Table of Contents Hide
- The Anatomy of a Transient Advantage
- Facing the Brutal Truth
- Seven Dangerous Misconceptions
- Strategy for Transient Advantage: The New Playbook
- 1: Think about arenas, not industries.
- 2: Set broad themes, and then let people experiment.
- 3: Adopt metrics that support entrepreneurial growth.
- 4: Focus on experiences and solutions to problems.
- 5: Build strong relationships and networks.
- 6: Avoid brutal restructuring; learn healthy disengagement.
- 7: Get systematic about early-stage innovation.
- 8: Experiment, iterate, learn.
- Leadership as Orchestration
For decades, the business world has been fixated on achieving sustainable competitive advantage, a position within an industry that allows a company to best its rivals over the long term. Though we can all point to organizations that have succeeded with this approach—think GE and Unilever—in today’s world, the edge of most companies doesn’t last long. The forces at work here are familiar: the digital revolution, disappearing barriers to entry, globalization. In a turbulent environment, businesses can’t afford to spend months crafting a single long-term strategy. They need a portfolio of multiple transient advantages that can be built quickly and abandoned just as rapidly.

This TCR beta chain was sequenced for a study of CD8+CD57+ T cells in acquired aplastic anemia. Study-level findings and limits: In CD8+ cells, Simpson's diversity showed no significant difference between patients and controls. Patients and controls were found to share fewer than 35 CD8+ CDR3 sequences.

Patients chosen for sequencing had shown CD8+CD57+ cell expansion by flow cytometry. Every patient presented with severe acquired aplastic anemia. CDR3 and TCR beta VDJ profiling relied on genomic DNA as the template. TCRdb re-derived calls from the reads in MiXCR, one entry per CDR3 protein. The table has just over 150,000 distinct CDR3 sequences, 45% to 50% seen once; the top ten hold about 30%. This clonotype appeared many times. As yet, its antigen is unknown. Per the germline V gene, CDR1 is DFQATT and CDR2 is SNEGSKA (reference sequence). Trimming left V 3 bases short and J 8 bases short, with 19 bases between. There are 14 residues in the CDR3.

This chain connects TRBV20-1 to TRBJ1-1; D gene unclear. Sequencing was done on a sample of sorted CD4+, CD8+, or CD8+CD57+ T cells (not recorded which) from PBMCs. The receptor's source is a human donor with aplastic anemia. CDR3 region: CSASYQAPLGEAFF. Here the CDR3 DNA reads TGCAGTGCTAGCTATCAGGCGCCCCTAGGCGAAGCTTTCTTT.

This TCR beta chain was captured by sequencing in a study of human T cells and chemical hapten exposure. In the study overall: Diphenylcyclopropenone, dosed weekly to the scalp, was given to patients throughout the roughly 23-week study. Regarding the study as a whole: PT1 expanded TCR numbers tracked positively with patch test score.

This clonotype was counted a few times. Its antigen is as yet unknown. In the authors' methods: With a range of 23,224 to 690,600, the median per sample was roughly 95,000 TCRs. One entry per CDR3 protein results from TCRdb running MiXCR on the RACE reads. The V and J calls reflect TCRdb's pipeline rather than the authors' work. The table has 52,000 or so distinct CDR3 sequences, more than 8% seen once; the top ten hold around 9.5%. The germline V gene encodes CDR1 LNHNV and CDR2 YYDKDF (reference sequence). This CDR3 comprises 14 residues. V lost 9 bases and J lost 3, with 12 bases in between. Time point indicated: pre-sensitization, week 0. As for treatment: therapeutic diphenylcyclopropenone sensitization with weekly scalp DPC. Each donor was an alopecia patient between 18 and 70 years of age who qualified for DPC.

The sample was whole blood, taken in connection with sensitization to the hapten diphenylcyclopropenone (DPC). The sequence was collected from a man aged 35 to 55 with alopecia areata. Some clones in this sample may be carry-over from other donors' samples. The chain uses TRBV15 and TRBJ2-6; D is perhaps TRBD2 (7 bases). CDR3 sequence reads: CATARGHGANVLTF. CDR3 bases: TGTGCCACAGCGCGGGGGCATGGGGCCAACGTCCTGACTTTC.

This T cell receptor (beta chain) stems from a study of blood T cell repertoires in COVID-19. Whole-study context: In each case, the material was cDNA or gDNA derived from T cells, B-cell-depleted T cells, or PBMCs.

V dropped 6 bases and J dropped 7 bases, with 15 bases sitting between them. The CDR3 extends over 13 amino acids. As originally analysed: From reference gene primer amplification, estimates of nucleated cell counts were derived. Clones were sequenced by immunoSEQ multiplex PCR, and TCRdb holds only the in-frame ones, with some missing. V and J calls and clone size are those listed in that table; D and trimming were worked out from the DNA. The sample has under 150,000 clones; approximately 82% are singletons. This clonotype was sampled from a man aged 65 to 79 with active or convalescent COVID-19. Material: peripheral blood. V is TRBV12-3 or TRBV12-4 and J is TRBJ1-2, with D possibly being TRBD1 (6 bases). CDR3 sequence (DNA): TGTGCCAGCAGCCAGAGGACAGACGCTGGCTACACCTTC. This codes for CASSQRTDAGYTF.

Transient advantages call for a whole new playbook, says Columbia Business School’s McGrath. It involves a view of strategy that is less industry-bound and more customer-centric. Executives who grasp this shift don’t rely solely on analysis to develop strategy; they use tools like advanced pattern recognition and observation to set broad strategic themes and then let people experiment within them. They also adopt decision metrics that support entrepreneurship, replacing the net present value rule, for instance, with the logic of real options. And, knowing that product features can be copied instantly, they focus on providing experiences and solutions to problems to customers, and turn relationships into competitive barriers.